West Texas was once home to rainforests, ancient primates

Andrew Kirsop

While West Texas today is dominated by sprawling deserts, 50 million years ago the area contained lush tropical rainforests with unique species of monkeys and apes.

On Friday, the Environmental Science Institute hosted its 103rd “Hot Science — Cool Talks” lecture and outreach program titled “Some Like It Hot, Hot, Hot: When Primates Roamed Texas’ Rainforests.”

Presenter Christopher Kirk, anthropology professor and inductee to UT’s Academy of Distinguished Teachers , based the talk on his research of primate evolution. He studies fossils for the purpose of reconstructing the evolutionary timeline.

Kirk has done most of his fossil hunting near Big Bend at Devil’s Graveyard, which is part of the Dalquest Research Site. He said that 45 million years ago, humid, tropical forests cloaked the slopes of active volcanoes there.

“What you have on the other side of the Rocky Mountain front is something called the Torneo Basin,” said Kirk. “This was a topographic low [area] that was between two mountain ranges … and what’s great is you think about these basins as traps for sediment and it’s sedimentary rocks where you find fossils.”

Kirk said the fossil record paints a picture of the various animals roaming the region during the Eocene era. During his presentation, he showed pictures of fossils and artistic renderings of what the living animals may have looked like. These ranged from small horse-like mammals about the size of a miniature doberman, to large herbivores related to the rhinoceros, to carnivores that, like spotted hyenas, had teeth capable of crushing bones.

Kirk said even more than these extinct mammals, he is looking for fossilized primates in the region.

“Primates are our order of mammals, and in addition to humans, [the order] includes things like monkeys and apes,” Kirk said, “These Eocene tropical forests in Big Bend were like most tropical forests today in having primates. That is what I study and that is what gets me out of my tent in the morning when I’m looking for fossils out there.”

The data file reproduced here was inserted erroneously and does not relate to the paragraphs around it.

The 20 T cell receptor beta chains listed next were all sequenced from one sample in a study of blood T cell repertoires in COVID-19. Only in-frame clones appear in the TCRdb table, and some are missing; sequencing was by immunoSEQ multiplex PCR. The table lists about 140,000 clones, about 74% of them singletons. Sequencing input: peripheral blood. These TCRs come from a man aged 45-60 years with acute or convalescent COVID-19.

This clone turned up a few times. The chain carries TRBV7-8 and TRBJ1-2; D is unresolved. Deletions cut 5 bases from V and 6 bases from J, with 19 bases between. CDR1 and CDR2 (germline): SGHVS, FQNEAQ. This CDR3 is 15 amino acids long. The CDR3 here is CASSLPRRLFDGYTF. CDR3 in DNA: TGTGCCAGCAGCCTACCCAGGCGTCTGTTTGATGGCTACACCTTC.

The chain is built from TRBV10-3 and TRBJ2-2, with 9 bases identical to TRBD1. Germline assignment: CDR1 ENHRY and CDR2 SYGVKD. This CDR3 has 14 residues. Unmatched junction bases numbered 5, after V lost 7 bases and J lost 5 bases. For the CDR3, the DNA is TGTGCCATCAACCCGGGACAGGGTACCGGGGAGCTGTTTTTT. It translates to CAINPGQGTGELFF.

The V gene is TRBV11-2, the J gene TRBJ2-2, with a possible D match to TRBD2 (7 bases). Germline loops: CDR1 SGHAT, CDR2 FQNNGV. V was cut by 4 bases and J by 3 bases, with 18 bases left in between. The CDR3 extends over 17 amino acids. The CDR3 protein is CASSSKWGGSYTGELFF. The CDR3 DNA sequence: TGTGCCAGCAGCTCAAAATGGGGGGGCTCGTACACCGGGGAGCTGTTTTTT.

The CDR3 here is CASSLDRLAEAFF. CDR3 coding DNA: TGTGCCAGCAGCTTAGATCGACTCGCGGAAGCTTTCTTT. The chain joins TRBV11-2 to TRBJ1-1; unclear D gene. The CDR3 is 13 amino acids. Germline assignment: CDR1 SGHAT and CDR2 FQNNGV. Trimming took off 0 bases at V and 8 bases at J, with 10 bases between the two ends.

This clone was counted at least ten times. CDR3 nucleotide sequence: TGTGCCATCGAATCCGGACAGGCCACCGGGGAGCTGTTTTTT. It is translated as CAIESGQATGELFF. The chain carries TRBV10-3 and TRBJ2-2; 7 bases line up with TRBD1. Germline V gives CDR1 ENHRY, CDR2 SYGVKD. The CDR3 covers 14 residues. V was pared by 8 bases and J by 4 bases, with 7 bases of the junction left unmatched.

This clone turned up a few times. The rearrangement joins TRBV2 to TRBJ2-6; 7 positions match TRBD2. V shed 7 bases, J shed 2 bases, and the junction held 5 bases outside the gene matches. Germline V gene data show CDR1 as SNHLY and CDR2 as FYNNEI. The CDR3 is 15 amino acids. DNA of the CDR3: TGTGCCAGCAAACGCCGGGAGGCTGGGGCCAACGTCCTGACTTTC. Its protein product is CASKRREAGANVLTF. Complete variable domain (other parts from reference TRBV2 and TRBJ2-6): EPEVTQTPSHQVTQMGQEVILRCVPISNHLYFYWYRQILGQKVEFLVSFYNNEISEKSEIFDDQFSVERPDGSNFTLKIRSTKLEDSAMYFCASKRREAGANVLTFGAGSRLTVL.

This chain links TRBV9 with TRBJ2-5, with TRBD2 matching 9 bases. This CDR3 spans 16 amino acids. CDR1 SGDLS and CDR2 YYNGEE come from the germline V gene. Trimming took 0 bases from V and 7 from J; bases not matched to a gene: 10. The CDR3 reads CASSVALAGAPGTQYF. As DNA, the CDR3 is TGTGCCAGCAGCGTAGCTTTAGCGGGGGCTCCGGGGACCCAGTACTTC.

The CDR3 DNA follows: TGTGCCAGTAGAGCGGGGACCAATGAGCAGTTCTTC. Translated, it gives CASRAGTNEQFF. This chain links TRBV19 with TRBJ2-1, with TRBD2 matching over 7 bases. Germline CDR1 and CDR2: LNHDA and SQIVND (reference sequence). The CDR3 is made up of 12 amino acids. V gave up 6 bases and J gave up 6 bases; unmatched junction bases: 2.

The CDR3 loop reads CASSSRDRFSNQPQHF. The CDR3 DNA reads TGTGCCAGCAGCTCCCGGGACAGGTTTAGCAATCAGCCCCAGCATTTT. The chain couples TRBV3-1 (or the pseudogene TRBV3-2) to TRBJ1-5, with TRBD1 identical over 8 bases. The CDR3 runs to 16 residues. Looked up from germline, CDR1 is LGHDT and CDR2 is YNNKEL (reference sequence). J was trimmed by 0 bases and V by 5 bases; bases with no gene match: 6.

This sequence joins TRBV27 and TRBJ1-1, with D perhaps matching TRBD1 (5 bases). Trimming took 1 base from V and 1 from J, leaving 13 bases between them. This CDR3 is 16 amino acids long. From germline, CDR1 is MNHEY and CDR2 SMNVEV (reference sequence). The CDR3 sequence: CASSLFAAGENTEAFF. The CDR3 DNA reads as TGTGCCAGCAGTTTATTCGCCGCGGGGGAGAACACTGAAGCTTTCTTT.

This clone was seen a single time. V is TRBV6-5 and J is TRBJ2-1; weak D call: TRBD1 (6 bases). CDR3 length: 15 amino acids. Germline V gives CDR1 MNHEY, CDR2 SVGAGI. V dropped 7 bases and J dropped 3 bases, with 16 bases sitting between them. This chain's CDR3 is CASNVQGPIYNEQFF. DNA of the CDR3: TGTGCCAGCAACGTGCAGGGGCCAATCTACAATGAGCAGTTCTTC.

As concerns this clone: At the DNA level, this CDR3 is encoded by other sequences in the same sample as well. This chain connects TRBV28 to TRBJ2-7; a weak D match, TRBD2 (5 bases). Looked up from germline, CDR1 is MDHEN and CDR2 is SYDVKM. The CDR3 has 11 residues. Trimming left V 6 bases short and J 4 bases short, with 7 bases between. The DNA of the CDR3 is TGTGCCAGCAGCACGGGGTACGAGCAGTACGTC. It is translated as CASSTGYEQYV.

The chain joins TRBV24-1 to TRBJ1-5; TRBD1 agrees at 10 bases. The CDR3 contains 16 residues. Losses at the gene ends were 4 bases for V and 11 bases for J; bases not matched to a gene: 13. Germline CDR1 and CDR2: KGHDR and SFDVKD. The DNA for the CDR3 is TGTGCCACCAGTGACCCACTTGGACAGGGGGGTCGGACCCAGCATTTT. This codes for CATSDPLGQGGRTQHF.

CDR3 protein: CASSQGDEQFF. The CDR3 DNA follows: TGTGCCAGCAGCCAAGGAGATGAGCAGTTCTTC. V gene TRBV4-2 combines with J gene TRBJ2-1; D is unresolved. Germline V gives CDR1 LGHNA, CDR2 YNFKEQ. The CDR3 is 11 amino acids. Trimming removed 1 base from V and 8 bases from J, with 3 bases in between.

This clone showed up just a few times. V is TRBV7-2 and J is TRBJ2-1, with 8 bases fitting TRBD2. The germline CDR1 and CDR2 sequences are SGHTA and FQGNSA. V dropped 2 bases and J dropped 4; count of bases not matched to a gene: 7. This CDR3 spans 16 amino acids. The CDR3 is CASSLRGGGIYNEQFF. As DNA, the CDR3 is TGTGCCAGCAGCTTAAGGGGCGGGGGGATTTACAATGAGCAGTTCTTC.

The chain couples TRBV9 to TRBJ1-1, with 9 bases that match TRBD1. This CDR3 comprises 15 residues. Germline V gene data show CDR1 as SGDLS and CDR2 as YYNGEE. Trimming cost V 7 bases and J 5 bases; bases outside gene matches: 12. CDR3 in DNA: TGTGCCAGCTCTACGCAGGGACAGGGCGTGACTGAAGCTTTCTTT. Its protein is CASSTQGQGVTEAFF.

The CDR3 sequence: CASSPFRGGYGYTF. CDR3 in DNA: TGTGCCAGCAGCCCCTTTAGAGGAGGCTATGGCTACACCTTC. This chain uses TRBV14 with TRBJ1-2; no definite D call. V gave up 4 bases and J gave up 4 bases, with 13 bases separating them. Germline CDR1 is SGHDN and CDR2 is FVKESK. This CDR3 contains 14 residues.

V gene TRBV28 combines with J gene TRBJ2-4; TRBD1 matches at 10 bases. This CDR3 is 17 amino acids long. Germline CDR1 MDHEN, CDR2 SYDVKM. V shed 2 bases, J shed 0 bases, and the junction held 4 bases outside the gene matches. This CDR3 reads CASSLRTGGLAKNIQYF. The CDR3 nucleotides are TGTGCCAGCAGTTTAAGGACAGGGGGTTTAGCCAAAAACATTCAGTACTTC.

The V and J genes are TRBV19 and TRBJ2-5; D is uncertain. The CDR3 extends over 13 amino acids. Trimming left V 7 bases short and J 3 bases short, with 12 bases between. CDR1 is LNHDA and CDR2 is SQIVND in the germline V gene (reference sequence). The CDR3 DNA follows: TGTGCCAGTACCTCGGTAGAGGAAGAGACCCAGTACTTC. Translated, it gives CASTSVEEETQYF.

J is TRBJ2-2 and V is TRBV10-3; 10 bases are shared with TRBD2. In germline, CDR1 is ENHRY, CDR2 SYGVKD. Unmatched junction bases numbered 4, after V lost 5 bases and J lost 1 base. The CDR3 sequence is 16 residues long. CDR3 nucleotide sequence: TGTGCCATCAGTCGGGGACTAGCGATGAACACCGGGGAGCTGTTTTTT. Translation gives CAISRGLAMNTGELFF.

In 2011, Kirk and his team were able to describe an extinct species of primate based on fossils collected at Devil’s Graveyard. This primate, which they called Mescalerolemur horneri, would have resembled a present-day lemur.

Kirk also explained why non-human primates are not seen around Big Bend now.

“The Eocene was much warmer than the present day, but it ends with the single biggest, most precipitous, drop in global temperature of the last 66 million years,” Kirk said. “When you lose the tropical forests at the end of the Eocene, you lose the primates that depend on those tropical forests and you see a complete shift in the community of animals you find on the landscape.”

Environmental science sophomore Georgia Varvarezos volunteered at the talk and said she enjoyed listening to Kirk’s lecture.

“I definitely enjoyed his enthusiasm of the topic,” Varvarezos said. “It was just a really cool talk, especially because he defined his own species.” 

Varvarezos explained that she is in the geology track of environmental science and hopes to explore paleontology further and possibly take one of Kirk’s courses. 

“I’m sure I’d learn a lot from him, and I definitely wouldn’t fall asleep in class,” she said.